There are plenty of ways to handle trolls who leave hateful comments on the internet. Some people choose to ignore and some block, while others retaliate.
Lexie Manion, a New Jersey-based body positivity activist, took a road less traveled: She decided to compliment people who left hateful comments on a recent photo.
The 22-year-old received a slew of nasty comments and messages about her body and weight after she shared a side-by-side photo of herself on October 6, she wrote at Cosmo UK. Responding to the misguided notion that plus-size women must only be truly comfortable with their bodies if they wear revealing clothing, she posted photos of herself in a sheer top and a regular top, noting she felt confident in both outfits.
When some commenters responded with hateful words, she first contemplated making her account private, blocked the trolls and responded to each one. But she wrote that she was still left feeling frustrated and “powerless,” so she began directly messaging them with “genuine” compliments about things like their smile or outfit.
“Though I had low expectations, I hoped the people would be forced to acknowledge they’d trolled a real and compassionate person, then be inspired to think twice in the future before bullying me or another stranger,” she wrote.
Manion said she only got “a handful” of responses to her compliments, but those who did write back again were no longer hateful.
“This made me feel like I had made some sort of an impact, while helping me cope in a way that felt authentic to me,” she wrote.
Manion told HuffPost that giving out the compliments was a challenge at first, but got easier over time. One exchange was especially eye-opening.
“I messaged a girl who had commented to me, ‘Gross. Still gross,’” she said. “I messaged her saying that I loved the spelling of her name, that it was so unique and pretty, and she replied, ‘Aw, thank you! I love yours too!’ I think that interaction was very interesting because it seemed like they didn’t register I was the same person they commented a rude remark to only a few hours ago. I think that interaction goes to show that there is a huge disconnect on social media.
“People think they can say and do what they want, but nothing on the internet is ever anonymous. That girl’s profile had her name attached to it, along with photos of herself, but I believe people tend to think their words and actions don’t have consequences on the internet. It is so easy to type something out and [send] it. It is worlds different from saying something to someone’s face.”
There’s no one best way to handle trolls, but science suggests Manion’s method does have benefits. A 2010 study published in the Journal of Social Psychology tested the impact acts of kindness have on one’s own happiness. Participants were split into three groups for 10 days, with one group engaging in daily acts of kindness, another trying something new each day and the third given no instructions. People in the groups that tried something new or delivered acts of kindness “experienced a significant ― and roughly equal ― boost in happiness,” according to the study, while the third group experienced no change at all.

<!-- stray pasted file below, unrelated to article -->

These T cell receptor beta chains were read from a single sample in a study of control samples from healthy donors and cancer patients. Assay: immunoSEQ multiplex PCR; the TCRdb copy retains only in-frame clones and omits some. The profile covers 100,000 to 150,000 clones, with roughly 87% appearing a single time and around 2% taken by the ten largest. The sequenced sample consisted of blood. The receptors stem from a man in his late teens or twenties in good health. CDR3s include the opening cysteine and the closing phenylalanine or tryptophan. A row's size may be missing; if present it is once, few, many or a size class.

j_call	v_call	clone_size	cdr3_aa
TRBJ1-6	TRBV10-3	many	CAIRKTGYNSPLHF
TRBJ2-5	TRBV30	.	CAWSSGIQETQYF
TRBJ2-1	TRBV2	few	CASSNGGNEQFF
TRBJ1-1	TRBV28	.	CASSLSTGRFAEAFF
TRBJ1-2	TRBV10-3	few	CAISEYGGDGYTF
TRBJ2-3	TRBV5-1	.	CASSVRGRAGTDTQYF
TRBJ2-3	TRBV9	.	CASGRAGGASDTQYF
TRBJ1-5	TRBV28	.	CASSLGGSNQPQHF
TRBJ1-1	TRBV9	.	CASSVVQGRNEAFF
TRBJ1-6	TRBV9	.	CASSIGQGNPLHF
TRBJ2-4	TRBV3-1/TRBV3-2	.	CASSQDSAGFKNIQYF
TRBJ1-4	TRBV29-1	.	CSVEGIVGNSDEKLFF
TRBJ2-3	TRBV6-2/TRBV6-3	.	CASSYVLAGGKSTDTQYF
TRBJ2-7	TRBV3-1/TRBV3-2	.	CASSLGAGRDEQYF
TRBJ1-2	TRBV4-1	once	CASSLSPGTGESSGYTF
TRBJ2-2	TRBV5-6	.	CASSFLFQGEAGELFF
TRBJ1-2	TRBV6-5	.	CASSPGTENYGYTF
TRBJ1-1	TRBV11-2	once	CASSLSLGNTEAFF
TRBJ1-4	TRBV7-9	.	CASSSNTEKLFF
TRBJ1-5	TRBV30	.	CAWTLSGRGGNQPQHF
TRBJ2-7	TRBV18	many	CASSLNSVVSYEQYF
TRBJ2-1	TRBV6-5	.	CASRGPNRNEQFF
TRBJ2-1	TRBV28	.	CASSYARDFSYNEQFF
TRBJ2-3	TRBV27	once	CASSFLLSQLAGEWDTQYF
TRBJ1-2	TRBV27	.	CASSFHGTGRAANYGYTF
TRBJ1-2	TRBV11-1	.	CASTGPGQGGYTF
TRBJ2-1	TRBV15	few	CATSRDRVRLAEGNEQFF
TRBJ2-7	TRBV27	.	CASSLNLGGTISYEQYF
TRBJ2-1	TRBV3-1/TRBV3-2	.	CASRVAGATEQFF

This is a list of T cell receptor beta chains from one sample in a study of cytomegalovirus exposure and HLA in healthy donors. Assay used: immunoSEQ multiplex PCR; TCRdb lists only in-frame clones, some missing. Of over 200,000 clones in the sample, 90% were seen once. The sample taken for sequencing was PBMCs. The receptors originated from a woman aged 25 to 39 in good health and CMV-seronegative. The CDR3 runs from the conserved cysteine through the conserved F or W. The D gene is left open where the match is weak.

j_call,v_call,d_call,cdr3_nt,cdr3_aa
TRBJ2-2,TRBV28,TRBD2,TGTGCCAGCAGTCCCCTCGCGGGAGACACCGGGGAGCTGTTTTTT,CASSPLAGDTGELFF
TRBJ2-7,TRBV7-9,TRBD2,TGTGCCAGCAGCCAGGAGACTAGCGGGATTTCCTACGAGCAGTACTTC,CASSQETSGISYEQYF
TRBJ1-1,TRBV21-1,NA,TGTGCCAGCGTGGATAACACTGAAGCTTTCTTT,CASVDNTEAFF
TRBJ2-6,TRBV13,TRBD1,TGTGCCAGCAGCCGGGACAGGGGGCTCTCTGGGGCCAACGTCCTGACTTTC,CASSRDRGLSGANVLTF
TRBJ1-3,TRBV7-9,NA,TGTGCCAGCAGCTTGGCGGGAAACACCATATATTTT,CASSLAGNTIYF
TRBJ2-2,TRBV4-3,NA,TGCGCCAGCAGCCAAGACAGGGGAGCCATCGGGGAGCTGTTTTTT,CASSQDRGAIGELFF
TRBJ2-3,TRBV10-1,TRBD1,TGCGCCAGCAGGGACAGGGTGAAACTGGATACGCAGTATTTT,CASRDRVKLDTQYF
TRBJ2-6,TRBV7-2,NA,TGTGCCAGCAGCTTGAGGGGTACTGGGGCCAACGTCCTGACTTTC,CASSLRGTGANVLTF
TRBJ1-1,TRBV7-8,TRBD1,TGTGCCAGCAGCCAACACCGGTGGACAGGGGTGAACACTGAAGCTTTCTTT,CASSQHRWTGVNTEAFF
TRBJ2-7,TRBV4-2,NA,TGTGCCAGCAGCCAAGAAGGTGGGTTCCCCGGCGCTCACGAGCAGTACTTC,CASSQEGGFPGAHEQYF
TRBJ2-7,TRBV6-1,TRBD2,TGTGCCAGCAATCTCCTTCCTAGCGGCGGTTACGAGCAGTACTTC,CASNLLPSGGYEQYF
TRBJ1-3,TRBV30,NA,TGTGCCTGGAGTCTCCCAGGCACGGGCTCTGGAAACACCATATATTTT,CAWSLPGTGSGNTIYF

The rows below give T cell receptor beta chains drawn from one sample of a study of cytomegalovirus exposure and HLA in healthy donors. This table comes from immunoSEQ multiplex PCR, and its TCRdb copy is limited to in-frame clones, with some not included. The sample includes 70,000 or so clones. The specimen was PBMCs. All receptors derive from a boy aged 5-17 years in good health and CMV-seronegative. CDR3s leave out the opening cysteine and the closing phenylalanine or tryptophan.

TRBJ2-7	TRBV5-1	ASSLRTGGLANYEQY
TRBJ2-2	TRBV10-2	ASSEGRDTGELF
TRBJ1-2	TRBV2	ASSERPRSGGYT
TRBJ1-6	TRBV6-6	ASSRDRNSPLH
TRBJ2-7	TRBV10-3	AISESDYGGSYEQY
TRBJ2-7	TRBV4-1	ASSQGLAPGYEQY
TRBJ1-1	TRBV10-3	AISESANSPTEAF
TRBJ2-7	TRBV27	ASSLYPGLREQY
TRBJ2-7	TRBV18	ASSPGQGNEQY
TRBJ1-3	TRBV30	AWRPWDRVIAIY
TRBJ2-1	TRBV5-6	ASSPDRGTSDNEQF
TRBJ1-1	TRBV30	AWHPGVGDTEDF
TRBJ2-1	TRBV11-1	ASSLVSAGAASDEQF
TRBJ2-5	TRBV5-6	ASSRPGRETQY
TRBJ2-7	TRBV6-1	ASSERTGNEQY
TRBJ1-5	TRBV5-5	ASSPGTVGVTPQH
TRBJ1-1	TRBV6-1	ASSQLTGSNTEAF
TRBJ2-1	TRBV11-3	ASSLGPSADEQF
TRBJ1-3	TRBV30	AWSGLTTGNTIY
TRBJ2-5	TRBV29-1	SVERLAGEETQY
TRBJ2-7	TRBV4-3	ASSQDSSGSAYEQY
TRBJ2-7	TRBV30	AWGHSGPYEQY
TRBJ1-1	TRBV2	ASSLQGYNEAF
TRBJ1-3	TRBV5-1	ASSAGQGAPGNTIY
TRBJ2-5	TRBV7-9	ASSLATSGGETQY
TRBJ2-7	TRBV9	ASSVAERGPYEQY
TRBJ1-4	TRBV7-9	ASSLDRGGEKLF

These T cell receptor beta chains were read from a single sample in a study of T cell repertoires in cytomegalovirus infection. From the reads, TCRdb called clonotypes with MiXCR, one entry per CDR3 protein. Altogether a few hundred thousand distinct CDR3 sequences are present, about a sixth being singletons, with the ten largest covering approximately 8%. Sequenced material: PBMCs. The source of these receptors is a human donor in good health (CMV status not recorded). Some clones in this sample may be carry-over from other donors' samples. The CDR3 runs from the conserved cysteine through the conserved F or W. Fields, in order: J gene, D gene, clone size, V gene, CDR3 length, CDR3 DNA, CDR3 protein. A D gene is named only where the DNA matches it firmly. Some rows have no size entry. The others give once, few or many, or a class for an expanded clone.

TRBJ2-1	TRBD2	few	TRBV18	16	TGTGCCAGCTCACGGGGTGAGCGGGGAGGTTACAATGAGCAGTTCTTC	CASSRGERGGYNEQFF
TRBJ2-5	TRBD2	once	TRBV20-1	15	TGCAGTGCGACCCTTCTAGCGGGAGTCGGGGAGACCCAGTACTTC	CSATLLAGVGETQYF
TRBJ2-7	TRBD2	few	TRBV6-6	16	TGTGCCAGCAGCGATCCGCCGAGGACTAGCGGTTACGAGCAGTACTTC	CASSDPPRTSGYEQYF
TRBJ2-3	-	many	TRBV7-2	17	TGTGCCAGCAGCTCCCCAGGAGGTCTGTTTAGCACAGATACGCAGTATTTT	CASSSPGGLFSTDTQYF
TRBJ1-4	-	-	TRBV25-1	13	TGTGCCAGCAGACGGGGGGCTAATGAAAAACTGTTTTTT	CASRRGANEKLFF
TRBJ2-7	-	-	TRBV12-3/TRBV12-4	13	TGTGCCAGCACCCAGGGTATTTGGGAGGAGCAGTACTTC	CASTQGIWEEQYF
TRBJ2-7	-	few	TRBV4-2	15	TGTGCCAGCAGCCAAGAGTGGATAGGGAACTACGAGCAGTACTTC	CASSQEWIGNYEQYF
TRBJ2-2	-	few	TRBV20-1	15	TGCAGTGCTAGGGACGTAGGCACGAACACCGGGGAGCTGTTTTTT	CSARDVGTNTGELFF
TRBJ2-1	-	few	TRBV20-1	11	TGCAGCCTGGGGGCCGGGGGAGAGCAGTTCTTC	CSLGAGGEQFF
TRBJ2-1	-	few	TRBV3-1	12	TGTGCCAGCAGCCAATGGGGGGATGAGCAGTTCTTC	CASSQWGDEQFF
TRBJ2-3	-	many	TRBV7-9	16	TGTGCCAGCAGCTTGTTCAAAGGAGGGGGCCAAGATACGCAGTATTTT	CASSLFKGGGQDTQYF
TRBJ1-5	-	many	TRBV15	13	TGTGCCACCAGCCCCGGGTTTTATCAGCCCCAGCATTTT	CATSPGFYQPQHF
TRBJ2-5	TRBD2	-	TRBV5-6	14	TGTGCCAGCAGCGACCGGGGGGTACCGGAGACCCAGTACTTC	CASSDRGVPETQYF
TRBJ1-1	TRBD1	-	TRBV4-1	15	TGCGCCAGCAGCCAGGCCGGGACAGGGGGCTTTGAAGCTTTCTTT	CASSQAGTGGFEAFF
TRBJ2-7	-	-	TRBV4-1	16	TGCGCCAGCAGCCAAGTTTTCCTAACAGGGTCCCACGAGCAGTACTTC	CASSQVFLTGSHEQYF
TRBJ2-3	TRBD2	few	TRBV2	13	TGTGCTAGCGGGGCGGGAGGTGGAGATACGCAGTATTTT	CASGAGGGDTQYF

“The success of kind acts may be due to the potential element of novelty counteracting adaption effects,” wrote study authors Anat Bardi, a senior lecturer at Royal Holloway, University of London, and Kathryn E. Buchanan, now a lecturer at the University of Essex. “Indeed, participants who performed five kind acts in one day every week had a larger increase in happiness than those who performed five kind acts over a week, presumably because performing the acts regularly allowed participants to adapt faster.”
Manion, who openly shares her previous struggles with an eating disorder on her account, received an outpouring of love from supporters on social media. She wrote on Instagram that such support is, in part, what encourages her to keep posting.
“This month’s media exposure was as much of a win for me as it is for you," she wrote to her followers. "Because the more we speak up and break down barriers in positive and empowering ways, the more normalized our work becomes, which means that one day we can do even harder work. While incredible, giving a fat person some of the spotlight for a couple days isn’t where the work stops. There is so much more work to be done.”
There is certainly much more work to be done, both to end harmful bullying and, on a larger level, shift the perceptions of beauty in our society. It’s not easy to act with kindness toward people who hurt us, but Manion's approach is a great reminder that love trumps hate.